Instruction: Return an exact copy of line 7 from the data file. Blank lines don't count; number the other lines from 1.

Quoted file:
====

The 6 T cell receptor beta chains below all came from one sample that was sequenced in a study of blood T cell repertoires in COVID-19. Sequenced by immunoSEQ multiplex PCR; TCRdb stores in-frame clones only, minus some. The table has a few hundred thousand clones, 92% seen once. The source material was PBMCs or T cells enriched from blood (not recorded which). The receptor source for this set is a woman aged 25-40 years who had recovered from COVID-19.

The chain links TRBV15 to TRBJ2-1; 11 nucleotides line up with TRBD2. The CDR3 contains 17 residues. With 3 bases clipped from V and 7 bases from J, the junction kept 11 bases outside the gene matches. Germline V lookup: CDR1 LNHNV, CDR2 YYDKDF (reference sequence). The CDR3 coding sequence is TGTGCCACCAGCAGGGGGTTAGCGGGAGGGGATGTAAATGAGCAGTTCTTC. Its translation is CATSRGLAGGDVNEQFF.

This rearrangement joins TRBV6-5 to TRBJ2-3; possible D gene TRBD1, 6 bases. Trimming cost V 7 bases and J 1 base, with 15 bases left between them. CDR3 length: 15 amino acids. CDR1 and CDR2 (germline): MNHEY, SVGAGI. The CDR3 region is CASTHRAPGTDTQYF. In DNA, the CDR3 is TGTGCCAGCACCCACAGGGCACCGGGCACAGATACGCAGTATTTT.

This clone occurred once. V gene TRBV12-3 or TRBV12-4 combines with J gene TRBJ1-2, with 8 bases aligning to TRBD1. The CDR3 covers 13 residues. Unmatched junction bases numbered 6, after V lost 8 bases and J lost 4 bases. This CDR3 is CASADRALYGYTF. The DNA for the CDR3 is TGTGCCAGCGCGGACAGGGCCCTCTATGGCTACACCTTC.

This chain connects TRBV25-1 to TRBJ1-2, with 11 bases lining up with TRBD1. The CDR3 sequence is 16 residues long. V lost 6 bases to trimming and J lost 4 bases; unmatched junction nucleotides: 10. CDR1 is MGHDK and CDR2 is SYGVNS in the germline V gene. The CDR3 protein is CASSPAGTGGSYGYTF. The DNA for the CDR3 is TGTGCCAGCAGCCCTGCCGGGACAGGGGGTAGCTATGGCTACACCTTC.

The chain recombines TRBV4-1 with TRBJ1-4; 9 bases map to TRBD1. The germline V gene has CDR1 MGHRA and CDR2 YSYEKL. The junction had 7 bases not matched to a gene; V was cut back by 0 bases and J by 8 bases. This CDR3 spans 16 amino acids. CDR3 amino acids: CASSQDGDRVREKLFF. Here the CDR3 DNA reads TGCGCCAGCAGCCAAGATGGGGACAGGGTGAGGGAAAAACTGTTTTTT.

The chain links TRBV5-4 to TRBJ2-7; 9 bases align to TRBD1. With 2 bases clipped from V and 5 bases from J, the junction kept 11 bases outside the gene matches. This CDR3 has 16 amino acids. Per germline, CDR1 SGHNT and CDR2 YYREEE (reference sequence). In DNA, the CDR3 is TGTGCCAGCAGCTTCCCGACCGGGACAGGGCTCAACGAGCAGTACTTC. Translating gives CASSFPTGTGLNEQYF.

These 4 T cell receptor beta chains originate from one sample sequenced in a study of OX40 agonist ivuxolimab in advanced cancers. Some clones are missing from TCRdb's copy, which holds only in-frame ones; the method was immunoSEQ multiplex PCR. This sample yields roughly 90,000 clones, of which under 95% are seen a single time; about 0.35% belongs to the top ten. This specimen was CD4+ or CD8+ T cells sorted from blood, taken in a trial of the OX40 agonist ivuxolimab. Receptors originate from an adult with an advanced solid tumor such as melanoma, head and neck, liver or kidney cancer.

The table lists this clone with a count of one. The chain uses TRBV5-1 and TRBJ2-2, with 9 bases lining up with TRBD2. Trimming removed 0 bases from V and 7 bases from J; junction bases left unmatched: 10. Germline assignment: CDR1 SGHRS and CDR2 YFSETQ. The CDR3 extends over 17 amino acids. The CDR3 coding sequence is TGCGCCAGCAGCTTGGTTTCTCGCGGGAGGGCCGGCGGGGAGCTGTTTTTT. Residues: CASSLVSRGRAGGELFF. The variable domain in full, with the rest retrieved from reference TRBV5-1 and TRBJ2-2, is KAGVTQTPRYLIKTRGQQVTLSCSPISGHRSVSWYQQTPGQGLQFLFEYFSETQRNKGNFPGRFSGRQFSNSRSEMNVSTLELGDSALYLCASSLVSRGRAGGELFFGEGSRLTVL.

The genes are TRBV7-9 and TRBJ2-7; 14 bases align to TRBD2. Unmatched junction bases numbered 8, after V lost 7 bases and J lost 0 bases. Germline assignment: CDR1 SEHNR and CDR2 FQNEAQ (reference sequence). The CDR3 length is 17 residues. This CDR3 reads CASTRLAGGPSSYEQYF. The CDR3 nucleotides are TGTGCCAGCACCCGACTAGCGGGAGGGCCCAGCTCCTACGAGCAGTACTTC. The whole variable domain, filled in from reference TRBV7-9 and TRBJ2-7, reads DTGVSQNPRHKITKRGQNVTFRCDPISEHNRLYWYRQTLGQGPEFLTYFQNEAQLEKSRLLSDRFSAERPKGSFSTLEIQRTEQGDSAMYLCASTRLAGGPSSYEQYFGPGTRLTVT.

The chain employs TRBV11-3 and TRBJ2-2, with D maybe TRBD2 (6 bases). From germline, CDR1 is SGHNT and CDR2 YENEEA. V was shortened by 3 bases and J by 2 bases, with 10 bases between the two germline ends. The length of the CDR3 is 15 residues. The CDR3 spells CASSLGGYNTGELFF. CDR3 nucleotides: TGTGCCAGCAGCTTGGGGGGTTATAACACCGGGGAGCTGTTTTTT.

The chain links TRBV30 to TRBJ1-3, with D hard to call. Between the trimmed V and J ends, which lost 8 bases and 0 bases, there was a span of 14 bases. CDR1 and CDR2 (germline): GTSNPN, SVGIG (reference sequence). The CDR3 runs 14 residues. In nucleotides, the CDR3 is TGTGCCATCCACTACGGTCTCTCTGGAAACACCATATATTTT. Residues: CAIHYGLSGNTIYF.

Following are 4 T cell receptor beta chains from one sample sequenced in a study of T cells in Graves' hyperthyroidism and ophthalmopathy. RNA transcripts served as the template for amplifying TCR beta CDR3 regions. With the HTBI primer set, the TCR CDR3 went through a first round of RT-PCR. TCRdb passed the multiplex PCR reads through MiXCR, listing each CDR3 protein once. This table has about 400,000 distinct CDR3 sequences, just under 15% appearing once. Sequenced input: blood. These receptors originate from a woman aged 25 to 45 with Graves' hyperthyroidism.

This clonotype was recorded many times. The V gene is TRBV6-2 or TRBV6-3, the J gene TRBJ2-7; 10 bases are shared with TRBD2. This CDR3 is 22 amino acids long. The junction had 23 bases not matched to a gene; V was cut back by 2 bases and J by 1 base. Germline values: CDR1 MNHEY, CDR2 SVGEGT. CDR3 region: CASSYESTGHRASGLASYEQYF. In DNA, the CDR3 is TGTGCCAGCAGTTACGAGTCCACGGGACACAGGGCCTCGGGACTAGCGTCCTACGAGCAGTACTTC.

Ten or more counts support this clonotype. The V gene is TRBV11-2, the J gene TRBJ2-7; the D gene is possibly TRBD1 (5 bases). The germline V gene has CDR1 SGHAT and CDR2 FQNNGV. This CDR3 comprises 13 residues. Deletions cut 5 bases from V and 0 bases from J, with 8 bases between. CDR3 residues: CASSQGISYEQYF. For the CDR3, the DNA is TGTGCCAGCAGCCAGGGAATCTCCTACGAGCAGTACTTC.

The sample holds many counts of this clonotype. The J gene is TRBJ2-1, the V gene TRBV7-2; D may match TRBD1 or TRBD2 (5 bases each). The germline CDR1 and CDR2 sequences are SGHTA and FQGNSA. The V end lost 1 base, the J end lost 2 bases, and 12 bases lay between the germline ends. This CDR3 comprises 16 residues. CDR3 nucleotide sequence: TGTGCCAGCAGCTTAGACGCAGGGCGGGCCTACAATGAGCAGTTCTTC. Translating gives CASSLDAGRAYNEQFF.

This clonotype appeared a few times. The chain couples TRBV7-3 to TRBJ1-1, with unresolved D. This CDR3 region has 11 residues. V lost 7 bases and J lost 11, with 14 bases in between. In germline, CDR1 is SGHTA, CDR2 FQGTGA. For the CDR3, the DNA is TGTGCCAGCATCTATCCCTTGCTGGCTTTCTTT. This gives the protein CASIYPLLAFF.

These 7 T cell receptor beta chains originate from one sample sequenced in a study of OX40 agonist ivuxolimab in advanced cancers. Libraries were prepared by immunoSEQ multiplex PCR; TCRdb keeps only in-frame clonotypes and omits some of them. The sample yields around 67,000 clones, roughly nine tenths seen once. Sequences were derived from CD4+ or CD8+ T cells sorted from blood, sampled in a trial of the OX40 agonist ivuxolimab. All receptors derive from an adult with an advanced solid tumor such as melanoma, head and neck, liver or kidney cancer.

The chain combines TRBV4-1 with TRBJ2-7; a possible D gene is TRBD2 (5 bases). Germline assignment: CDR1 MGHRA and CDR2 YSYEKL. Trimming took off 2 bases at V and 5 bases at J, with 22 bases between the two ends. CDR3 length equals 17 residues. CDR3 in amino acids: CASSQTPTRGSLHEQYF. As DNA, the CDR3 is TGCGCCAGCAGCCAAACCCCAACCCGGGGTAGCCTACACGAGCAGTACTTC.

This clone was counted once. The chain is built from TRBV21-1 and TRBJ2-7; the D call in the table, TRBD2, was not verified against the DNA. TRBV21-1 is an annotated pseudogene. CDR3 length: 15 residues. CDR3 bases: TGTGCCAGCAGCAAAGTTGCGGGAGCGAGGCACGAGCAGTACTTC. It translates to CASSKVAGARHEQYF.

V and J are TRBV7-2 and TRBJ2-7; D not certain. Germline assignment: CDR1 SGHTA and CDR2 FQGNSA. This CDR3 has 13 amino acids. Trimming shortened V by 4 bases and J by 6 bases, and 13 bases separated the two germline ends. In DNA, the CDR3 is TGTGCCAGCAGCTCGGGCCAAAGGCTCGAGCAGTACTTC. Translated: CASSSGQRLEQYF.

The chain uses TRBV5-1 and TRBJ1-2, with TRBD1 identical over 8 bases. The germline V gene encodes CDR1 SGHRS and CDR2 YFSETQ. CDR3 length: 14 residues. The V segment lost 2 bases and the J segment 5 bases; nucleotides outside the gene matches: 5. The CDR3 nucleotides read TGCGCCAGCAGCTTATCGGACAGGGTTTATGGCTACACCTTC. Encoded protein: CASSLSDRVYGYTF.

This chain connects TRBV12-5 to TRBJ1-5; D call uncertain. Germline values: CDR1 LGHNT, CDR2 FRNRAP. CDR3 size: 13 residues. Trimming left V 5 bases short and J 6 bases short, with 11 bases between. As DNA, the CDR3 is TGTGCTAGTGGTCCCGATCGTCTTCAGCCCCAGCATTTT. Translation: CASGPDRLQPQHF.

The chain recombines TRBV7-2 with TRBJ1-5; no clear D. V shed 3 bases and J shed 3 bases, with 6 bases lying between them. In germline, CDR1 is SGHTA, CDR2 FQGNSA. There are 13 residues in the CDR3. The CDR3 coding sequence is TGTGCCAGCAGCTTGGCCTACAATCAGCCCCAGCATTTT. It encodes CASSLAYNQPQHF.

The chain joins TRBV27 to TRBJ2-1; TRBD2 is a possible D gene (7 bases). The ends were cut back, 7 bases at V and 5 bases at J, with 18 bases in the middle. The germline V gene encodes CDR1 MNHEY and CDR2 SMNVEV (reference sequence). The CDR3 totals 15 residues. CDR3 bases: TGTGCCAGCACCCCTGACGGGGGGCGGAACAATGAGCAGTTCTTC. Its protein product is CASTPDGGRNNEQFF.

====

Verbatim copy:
The chain links TRBV5-4 to TRBJ2-7; 9 bases align to TRBD1. With 2 bases clipped from V and 5 bases from J, the junction kept 11 bases outside the gene matches. This CDR3 has 16 amino acids. Per germline, CDR1 SGHNT and CDR2 YYREEE (reference sequence). In DNA, the CDR3 is TGTGCCAGCAGCTTCCCGACCGGGACAGGGCTCAACGAGCAGTACTTC. Translating gives CASSFPTGTGLNEQYF.